That depends on what your definition of a “good boss” is. Most employees define a “good boss” as someone who is patient, understanding, easy to work with, and, most importantly, able to keep their paychecks coming. That may be at odds with your own understanding of what a “good boss” is: that is, someone who's willing to pitch in with tasks well out of his pay grade, to show his employees that doesn't think he's better than them.
Of course, there's nothing wrong with making the occasional gesture to lighten your assistant's workload. If she's having an especially bad day, it won't kill you to spend ten minutes photocopying your own documents. But if you spend more time doing her job than your own, that means you're wasting billable hours, and shortchanging your balance sheet by hundreds of dollars every day.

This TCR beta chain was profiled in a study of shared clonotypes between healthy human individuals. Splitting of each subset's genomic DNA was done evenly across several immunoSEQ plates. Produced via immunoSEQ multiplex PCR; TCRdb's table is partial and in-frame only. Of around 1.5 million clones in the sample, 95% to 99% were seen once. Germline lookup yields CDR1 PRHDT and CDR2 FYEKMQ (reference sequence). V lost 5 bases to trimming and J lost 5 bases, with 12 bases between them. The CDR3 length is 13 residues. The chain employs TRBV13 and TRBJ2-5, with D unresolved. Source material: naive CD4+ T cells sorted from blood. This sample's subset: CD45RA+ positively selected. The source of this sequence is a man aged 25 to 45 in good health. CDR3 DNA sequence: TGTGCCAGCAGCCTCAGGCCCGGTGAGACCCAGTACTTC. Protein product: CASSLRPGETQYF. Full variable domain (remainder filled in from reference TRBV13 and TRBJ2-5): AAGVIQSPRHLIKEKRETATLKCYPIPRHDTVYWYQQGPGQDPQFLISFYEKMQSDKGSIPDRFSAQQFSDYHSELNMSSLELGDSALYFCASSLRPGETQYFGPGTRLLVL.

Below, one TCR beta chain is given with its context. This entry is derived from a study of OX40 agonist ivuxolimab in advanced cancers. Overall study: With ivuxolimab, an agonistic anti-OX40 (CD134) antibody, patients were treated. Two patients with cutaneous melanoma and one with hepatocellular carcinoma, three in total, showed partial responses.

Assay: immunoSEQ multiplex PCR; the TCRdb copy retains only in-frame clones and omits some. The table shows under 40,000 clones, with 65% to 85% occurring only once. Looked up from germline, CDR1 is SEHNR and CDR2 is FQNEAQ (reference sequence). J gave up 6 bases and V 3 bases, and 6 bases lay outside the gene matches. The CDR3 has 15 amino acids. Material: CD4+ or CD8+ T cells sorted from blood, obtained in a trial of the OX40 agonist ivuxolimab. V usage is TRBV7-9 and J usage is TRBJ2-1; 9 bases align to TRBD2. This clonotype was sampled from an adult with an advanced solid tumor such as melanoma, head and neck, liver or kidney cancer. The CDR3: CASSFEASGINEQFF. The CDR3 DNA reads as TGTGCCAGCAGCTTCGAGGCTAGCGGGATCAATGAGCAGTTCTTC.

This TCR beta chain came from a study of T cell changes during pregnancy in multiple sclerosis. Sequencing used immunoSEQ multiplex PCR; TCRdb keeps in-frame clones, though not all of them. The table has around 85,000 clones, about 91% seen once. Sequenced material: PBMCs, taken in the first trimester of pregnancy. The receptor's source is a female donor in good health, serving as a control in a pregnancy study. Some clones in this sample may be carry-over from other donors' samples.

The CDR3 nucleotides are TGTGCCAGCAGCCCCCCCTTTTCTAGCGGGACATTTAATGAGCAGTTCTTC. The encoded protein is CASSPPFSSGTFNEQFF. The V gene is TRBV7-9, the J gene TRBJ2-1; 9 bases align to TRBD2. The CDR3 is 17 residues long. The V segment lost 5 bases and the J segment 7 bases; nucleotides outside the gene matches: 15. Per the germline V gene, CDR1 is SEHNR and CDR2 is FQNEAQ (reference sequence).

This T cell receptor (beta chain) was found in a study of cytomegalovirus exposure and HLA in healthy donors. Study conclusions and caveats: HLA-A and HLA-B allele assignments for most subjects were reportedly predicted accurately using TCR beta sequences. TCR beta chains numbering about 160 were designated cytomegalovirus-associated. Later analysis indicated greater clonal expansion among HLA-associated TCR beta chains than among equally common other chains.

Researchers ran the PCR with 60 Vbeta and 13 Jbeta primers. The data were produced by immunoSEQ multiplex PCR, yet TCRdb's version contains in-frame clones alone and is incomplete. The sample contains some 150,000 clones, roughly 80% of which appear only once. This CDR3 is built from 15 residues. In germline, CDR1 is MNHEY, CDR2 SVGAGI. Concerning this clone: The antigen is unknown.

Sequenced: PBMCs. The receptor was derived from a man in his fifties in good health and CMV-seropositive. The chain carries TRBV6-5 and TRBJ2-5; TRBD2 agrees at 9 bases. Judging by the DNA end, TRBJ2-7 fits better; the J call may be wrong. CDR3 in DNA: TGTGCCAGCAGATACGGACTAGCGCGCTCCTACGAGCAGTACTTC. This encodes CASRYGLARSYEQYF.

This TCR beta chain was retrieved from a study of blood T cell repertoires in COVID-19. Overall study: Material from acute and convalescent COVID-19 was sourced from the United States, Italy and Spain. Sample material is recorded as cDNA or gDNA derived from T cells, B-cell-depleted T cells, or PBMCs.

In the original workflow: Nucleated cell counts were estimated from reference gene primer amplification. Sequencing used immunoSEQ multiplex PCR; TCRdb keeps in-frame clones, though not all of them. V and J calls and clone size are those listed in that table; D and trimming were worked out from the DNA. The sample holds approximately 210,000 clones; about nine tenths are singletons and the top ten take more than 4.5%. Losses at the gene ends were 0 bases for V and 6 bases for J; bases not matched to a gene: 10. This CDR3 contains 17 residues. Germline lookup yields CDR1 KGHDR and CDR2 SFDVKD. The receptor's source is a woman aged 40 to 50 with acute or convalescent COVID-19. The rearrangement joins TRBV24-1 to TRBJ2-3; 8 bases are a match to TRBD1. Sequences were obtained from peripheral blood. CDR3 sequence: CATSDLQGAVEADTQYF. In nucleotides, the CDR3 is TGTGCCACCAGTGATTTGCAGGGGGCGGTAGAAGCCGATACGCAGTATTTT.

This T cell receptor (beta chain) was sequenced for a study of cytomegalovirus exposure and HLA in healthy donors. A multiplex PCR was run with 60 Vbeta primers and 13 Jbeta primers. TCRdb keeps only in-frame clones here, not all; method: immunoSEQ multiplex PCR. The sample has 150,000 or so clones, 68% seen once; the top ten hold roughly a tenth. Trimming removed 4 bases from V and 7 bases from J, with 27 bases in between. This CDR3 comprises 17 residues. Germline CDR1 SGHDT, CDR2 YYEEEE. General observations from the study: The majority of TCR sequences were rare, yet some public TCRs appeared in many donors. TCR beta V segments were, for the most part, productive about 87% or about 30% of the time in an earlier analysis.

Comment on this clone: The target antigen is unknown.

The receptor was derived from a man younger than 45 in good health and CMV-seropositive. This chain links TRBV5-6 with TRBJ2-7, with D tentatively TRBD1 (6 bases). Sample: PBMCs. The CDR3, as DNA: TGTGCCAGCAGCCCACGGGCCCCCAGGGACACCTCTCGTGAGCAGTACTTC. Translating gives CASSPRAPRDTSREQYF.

You should also keep in mind that your employees won't necessarily have the same attitude toward administrative tasks as you do. Your assistant probably considers it part of her job to rearrange the filing system, and the successful completion of this task will make her job a lot easier in the future. Therefore, there's no need for you to feel guilty about assigning her this chore, since a) it's what she was hired for and b) you have better ways to spend your time, in order to pay her salary.
However, there is nothing wrong with improving your leadership skills. We can all get rusty from time to time, and overlook many concerns in our law firm. Keep in mind that being a good leader isn't about making concessions for employees, but rather empowering our employees and allowing them to make decisions within the parameters of their job. Being a good leader also mean setting performance standards and applying those to all our employees, holding everyone accountable for the work they do.